Video courtesy: GoPro and Hawkes Ocean Technology
Ocean engineer Graham Hawkes was first moved by the music of humpback whales several decades ago.
"I swam a long time ago with the whales in Hawaii and that's never left me," Hawkes said.
His curiosity was never satisfied until now.
Hawkes is a renowned submersible designer based in northern California.
He and pilot Lee Behel recently went on a surreal adventure in the DeepFlight Super Falcon submersible in the Hawaiian Islands Humpback Whale National Marine Sanctuary off Kona.
"They're in this area," Hawkes said.
Their mission: searching for whale song.
"Now we have a machine that can move in the water much the way these big animals can," Hawkes said.
GoPro's Creative Director Bradford Schmidt mounted 24 GoPro cameras on the Super Falcon. Using hydrophones to help capture audio, the seasoned explorers cruised the underwater valleys of Hawaii to capture whales singing.
"To be down deep in these acoustic channels listening to these magnificent animals presumably singing for a mate," Hawkes said.
When the submersible reached depths of 200 feet, the stars began to sing.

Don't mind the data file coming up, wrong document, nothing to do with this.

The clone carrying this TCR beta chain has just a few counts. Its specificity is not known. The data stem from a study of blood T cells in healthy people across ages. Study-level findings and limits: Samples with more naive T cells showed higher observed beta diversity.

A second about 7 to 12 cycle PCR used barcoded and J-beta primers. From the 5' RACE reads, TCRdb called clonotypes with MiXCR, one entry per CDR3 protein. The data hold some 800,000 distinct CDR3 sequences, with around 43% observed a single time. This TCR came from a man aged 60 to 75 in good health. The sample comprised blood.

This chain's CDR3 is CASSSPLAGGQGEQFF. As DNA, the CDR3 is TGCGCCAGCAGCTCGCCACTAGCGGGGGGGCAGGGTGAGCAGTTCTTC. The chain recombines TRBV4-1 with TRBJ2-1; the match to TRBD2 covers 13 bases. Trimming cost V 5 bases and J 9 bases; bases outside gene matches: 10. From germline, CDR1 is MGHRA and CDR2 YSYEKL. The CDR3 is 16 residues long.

"I can hear it," Hawkes said. "That whale song... it's kind of spiritual to be honest. You feel like you're in the presence of an intelligence."
"It's just plain magical and you combine that with the blue Hawaiian water and just to know you're in the company of those animals. Yeah, that's goose bumps territory," Hawkes said.
It's territory reached thanks to technology and the desire to explore.
For more information about the Hawaiian Island Humpback Whale National Marine Sanctuary, visit this website.
And for more information on Hawkes Ocean Technology go to www.deepflight.com
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